Imagine, if I’d been that little more attentive and on hearing my wife’s comments, and I’d actually asked her a few questions?

Design Thinking asking questions of wifeI would have found out that:

  • She’d been trying to organise a night out with some of her friends for ages with no success for months.
  • Her emotional battery was drained after juggling a job, a teenage daughter, a husband and being a general all round wonder woman
  • She needed some ‘me’ time to recharge.

For the investment of a little time an effort on my behalf (which would have been appreciated in any case) I would have discovered what my partner needed was a weekend away with her friends (and not me!) to recharge and relax.

It’s often a similar scenario when we are building software. We often think we know our customers, but in many cases we are often divorced from them, and make decisions and assumptions based on our own experiences and problems rather than theirs. In may cases the closest we get is a collection of user stories. While this is far is better than a technical specification, it is no substitute for getting to speak to or work with real customers. Even just sharing customer personas, empathy maps and other outputs from design thinking workshops will give development teams context as to why they are building something and hopefully empower them to challenge things when they don’t match against the needs of the customer.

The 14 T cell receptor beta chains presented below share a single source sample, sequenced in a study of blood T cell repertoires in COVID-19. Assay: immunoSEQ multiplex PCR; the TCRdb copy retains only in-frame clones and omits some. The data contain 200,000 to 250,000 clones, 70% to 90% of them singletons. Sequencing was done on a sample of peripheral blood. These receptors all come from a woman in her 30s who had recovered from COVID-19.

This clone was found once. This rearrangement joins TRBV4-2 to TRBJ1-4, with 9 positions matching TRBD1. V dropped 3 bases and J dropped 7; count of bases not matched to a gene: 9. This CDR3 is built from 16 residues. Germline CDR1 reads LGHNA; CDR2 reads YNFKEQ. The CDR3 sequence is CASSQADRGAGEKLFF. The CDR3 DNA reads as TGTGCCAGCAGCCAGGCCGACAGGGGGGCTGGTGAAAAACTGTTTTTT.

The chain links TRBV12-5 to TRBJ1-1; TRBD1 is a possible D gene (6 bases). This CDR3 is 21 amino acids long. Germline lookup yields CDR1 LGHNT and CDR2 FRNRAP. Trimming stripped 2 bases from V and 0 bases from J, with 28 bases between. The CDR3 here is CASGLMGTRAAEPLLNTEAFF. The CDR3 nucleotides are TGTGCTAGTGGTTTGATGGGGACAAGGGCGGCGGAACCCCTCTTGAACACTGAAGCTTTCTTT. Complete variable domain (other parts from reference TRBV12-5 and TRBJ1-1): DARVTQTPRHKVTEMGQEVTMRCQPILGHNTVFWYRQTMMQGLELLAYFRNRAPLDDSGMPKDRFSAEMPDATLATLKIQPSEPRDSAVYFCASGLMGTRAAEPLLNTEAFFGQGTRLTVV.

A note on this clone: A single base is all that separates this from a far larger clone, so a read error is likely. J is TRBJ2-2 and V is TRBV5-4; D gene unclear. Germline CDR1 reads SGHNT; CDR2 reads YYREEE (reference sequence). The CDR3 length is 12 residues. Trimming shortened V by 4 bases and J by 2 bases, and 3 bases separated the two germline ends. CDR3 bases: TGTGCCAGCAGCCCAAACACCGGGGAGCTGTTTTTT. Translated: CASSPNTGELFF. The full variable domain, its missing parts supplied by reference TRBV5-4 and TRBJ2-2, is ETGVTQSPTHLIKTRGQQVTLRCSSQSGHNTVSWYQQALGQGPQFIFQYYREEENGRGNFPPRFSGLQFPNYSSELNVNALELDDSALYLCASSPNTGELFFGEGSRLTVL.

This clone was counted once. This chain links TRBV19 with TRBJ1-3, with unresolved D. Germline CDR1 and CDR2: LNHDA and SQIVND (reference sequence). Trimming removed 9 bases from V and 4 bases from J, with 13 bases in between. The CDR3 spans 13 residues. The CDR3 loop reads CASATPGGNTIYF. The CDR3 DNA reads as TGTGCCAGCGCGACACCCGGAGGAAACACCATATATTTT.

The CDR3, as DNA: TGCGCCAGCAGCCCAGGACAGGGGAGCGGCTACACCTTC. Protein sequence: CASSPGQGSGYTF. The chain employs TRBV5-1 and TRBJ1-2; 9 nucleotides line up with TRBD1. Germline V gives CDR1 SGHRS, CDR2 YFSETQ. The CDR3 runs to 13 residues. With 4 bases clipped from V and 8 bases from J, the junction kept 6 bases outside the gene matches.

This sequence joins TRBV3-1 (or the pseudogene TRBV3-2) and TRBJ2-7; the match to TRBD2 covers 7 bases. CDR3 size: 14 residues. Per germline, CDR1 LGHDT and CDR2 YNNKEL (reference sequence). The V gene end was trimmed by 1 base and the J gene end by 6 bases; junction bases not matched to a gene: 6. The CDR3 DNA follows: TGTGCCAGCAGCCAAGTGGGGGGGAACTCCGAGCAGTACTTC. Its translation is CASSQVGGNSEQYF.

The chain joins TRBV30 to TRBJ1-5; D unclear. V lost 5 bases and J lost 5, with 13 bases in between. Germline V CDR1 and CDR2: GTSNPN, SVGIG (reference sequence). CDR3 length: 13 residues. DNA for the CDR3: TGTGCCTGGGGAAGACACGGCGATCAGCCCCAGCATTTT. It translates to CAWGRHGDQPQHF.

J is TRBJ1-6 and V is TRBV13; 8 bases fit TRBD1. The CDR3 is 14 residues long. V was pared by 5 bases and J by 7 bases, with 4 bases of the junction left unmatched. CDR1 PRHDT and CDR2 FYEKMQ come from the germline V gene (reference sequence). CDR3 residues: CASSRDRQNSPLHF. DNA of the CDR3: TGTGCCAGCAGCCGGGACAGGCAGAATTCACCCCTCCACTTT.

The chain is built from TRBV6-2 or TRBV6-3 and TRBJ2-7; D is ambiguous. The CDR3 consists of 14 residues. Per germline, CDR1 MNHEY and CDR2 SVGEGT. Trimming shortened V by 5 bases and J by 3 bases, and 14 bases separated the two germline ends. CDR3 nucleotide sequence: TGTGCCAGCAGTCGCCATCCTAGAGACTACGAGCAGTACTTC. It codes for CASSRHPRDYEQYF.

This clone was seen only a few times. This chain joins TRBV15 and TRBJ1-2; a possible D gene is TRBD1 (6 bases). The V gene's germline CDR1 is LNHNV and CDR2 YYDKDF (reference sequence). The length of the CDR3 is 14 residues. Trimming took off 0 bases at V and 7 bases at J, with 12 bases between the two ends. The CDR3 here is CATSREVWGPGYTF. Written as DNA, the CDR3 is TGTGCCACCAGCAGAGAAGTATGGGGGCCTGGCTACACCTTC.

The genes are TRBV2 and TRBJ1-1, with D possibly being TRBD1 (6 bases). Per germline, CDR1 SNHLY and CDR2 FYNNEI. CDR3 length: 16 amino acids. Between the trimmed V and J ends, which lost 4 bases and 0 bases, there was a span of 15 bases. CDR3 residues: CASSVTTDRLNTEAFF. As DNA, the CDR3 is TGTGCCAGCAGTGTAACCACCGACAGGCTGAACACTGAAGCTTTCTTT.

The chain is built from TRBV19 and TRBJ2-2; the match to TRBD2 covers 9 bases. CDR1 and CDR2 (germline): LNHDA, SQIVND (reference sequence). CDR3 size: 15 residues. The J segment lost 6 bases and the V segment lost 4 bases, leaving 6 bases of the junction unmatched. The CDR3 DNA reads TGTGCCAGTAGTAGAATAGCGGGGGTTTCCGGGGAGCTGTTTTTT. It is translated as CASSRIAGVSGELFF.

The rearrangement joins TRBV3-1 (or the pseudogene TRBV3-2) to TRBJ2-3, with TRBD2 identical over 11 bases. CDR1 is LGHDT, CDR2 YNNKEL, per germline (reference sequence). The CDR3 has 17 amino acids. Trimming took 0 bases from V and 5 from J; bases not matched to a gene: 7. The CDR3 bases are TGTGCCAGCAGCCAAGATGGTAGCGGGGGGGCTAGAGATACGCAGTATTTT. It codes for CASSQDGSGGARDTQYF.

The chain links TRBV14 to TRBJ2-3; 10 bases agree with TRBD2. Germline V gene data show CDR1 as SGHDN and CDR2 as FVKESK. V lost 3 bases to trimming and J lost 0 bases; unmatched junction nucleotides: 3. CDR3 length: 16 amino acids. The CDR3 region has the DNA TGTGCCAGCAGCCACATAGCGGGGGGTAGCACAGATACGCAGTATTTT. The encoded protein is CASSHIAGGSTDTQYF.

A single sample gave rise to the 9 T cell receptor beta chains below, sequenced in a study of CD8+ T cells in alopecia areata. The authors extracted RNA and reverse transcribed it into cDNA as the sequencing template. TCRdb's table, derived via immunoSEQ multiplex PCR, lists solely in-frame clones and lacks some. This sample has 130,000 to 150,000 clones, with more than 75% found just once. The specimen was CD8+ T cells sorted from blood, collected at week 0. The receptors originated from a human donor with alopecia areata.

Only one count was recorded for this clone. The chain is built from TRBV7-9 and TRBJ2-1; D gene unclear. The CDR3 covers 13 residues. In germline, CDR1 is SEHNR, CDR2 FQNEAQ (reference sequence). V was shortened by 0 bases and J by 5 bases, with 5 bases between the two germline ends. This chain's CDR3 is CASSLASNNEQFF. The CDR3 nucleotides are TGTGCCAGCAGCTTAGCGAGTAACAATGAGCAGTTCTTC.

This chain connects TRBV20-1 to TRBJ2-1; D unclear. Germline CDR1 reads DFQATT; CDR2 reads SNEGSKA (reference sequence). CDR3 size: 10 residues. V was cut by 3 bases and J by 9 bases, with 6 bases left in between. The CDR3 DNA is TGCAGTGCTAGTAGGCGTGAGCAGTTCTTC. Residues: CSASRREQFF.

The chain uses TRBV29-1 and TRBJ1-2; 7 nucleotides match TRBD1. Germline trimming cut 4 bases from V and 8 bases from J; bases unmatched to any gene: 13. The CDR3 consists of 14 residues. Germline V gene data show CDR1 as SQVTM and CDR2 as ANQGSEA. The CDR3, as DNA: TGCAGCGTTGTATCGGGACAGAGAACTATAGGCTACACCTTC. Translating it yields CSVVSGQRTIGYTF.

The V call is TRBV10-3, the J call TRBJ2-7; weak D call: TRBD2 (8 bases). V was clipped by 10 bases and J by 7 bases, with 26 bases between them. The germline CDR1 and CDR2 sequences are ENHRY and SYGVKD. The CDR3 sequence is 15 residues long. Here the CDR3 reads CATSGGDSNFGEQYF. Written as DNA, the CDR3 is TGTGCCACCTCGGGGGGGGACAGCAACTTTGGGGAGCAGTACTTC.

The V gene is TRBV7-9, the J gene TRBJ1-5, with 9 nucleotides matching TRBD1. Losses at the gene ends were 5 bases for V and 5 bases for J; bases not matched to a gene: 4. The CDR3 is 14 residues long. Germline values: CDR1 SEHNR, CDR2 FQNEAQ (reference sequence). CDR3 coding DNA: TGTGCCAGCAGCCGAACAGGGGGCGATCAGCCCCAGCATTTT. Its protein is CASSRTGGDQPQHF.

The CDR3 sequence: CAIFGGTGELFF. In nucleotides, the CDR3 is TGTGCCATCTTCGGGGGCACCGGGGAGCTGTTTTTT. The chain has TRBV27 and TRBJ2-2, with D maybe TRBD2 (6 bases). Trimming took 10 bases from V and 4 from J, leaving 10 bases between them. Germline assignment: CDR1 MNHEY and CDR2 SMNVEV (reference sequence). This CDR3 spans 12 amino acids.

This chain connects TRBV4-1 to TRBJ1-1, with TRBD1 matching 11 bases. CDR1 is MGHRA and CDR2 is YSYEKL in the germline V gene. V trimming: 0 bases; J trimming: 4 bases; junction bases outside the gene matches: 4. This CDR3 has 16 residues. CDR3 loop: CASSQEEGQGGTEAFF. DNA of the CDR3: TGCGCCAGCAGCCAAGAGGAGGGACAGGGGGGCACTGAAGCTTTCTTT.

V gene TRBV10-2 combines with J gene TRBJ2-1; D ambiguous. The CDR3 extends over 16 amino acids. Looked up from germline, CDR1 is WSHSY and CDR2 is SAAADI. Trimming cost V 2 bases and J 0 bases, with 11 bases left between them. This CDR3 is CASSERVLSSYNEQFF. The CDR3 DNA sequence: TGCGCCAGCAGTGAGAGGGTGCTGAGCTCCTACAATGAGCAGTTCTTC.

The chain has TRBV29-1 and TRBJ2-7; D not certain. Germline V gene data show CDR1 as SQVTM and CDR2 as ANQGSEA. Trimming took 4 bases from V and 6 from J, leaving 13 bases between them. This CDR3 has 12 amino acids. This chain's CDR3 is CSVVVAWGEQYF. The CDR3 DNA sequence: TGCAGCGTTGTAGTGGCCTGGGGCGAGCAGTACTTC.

Part 5 – Wrapping up, a combined philosophy for success

While it’s currently in vogue for IT companies to undergo Agile transformations, being Agile alone is not a silver bullet for success.  We need to build something that matters to our customers, validate against the target market early before we continue investment, and continually optimise to deliver more quickly and with less waste.  While my trip was obviously far less complex than a software development project,  I believe that I’ve been able to show that the combined benefits are such that as professionals, we all need to bring a basic understanding of Lean, Lean Start Up and Design Thinking  methods to our work.

design thinking + lean startup + agile + lean = successAnd maybe it could help you with your next surprise road trip with your partner  😉